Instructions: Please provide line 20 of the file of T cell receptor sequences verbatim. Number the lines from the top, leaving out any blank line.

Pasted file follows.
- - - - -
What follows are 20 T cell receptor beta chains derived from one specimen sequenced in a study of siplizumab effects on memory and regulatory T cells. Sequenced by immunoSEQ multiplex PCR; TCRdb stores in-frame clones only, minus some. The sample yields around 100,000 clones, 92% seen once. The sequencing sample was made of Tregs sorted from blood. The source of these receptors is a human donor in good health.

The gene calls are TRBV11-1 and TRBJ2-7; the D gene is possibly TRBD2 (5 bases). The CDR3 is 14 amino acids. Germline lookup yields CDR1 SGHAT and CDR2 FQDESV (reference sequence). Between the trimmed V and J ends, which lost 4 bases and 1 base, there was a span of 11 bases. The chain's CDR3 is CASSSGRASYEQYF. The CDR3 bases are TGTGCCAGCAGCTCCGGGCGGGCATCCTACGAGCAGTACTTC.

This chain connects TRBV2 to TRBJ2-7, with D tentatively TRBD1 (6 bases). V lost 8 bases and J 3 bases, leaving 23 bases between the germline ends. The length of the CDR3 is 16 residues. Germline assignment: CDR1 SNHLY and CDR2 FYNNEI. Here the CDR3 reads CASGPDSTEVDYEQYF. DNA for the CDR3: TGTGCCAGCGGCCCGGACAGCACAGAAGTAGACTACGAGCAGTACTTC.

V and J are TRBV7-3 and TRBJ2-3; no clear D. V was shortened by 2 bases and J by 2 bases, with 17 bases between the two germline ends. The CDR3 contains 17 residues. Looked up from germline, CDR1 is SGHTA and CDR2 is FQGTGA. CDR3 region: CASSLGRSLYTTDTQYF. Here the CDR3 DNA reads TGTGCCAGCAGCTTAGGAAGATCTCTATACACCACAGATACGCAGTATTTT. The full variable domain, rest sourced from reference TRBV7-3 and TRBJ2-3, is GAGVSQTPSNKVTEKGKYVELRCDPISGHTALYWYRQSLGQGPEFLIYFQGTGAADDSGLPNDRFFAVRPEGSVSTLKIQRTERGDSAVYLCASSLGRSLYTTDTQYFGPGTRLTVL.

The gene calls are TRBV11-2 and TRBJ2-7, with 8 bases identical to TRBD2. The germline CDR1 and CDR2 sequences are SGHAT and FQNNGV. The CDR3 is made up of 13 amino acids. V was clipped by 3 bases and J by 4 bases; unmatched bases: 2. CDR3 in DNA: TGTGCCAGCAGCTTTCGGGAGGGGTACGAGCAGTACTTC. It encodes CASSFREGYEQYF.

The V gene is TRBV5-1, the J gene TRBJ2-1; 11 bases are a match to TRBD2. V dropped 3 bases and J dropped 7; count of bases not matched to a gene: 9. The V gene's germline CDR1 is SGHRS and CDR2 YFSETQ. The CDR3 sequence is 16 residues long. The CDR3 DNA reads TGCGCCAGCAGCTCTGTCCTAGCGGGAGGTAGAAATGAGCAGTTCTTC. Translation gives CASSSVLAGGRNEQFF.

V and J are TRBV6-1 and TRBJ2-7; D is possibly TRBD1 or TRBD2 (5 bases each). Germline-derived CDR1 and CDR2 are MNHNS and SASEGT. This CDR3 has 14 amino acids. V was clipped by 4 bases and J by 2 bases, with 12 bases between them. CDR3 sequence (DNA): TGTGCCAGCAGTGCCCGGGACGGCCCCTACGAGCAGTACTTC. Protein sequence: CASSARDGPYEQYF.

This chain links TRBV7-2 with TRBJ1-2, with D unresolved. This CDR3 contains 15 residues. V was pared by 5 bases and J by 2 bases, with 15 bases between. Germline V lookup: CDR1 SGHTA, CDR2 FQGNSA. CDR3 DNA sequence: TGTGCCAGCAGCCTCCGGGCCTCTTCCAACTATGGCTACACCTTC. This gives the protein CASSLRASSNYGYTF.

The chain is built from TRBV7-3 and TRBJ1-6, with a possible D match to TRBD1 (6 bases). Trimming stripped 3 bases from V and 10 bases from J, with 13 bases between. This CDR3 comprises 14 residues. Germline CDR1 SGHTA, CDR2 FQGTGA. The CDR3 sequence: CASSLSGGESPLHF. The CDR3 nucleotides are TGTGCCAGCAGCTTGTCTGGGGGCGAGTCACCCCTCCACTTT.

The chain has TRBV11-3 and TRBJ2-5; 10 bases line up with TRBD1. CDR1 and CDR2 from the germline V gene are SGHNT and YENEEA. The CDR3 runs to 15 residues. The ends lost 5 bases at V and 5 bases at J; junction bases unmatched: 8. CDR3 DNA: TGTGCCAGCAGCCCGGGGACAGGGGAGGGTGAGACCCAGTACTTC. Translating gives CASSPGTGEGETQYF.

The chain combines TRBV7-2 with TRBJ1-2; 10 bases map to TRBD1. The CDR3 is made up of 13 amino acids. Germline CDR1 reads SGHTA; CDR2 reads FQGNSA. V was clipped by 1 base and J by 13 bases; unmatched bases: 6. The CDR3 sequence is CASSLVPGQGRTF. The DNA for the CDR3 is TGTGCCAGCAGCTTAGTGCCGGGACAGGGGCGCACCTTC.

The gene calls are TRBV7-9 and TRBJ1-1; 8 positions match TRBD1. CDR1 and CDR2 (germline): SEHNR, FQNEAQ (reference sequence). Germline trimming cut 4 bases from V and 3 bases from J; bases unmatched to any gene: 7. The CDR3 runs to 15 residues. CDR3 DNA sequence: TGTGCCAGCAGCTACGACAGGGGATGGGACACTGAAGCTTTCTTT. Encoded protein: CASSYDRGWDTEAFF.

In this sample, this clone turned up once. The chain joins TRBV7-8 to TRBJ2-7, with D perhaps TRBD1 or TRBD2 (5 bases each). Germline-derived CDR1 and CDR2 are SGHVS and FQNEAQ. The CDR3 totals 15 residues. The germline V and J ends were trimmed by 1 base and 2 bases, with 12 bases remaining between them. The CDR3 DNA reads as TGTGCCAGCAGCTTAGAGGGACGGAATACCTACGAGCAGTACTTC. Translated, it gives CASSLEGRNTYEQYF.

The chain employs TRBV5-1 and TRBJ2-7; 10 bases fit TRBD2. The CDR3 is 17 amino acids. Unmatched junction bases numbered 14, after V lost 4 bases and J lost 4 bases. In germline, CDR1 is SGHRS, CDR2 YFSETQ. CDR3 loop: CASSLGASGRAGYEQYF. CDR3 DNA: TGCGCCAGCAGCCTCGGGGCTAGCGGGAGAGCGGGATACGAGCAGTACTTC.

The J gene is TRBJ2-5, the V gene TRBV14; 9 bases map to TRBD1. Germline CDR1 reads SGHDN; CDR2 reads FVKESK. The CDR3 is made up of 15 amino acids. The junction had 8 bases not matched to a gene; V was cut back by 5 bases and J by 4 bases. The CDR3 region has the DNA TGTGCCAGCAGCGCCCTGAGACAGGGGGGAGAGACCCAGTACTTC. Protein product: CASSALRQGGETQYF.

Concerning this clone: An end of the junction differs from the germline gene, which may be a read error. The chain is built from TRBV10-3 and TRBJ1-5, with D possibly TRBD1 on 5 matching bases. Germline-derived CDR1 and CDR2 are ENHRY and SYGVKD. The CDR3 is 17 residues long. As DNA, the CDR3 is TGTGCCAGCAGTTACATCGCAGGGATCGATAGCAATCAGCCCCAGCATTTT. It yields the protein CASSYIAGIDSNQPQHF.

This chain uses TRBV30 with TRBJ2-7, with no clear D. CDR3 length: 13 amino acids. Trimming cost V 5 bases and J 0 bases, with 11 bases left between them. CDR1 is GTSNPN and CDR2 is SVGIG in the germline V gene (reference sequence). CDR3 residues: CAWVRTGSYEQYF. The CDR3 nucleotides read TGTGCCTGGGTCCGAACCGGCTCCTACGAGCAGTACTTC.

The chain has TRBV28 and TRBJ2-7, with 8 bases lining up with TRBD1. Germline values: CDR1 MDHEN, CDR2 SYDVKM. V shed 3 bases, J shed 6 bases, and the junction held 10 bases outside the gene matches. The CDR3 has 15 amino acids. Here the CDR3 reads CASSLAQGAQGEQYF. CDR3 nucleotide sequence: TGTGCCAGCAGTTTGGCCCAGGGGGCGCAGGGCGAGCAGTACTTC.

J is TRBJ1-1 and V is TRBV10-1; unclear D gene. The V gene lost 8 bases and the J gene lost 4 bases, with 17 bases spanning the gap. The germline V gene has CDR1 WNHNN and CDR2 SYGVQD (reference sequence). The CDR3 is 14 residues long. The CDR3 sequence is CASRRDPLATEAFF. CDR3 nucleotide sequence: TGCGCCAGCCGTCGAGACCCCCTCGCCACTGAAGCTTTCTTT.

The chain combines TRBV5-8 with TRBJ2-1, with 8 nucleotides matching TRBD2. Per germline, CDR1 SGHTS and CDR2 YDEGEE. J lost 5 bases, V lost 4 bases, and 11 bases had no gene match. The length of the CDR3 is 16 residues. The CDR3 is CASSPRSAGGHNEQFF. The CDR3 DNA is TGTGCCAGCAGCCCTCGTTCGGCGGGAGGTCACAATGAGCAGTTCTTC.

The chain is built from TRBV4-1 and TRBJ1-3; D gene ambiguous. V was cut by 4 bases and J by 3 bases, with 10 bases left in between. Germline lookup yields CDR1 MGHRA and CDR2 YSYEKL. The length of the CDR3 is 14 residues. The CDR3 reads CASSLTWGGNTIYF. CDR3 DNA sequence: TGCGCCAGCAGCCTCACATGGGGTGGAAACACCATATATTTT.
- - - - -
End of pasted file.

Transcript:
The chain combines TRBV5-8 with TRBJ2-1, with 8 nucleotides matching TRBD2. Per germline, CDR1 SGHTS and CDR2 YDEGEE. J lost 5 bases, V lost 4 bases, and 11 bases had no gene match. The length of the CDR3 is 16 residues. The CDR3 is CASSPRSAGGHNEQFF. The CDR3 DNA is TGTGCCAGCAGCCCTCGTTCGGCGGGAGGTCACAATGAGCAGTTCTTC.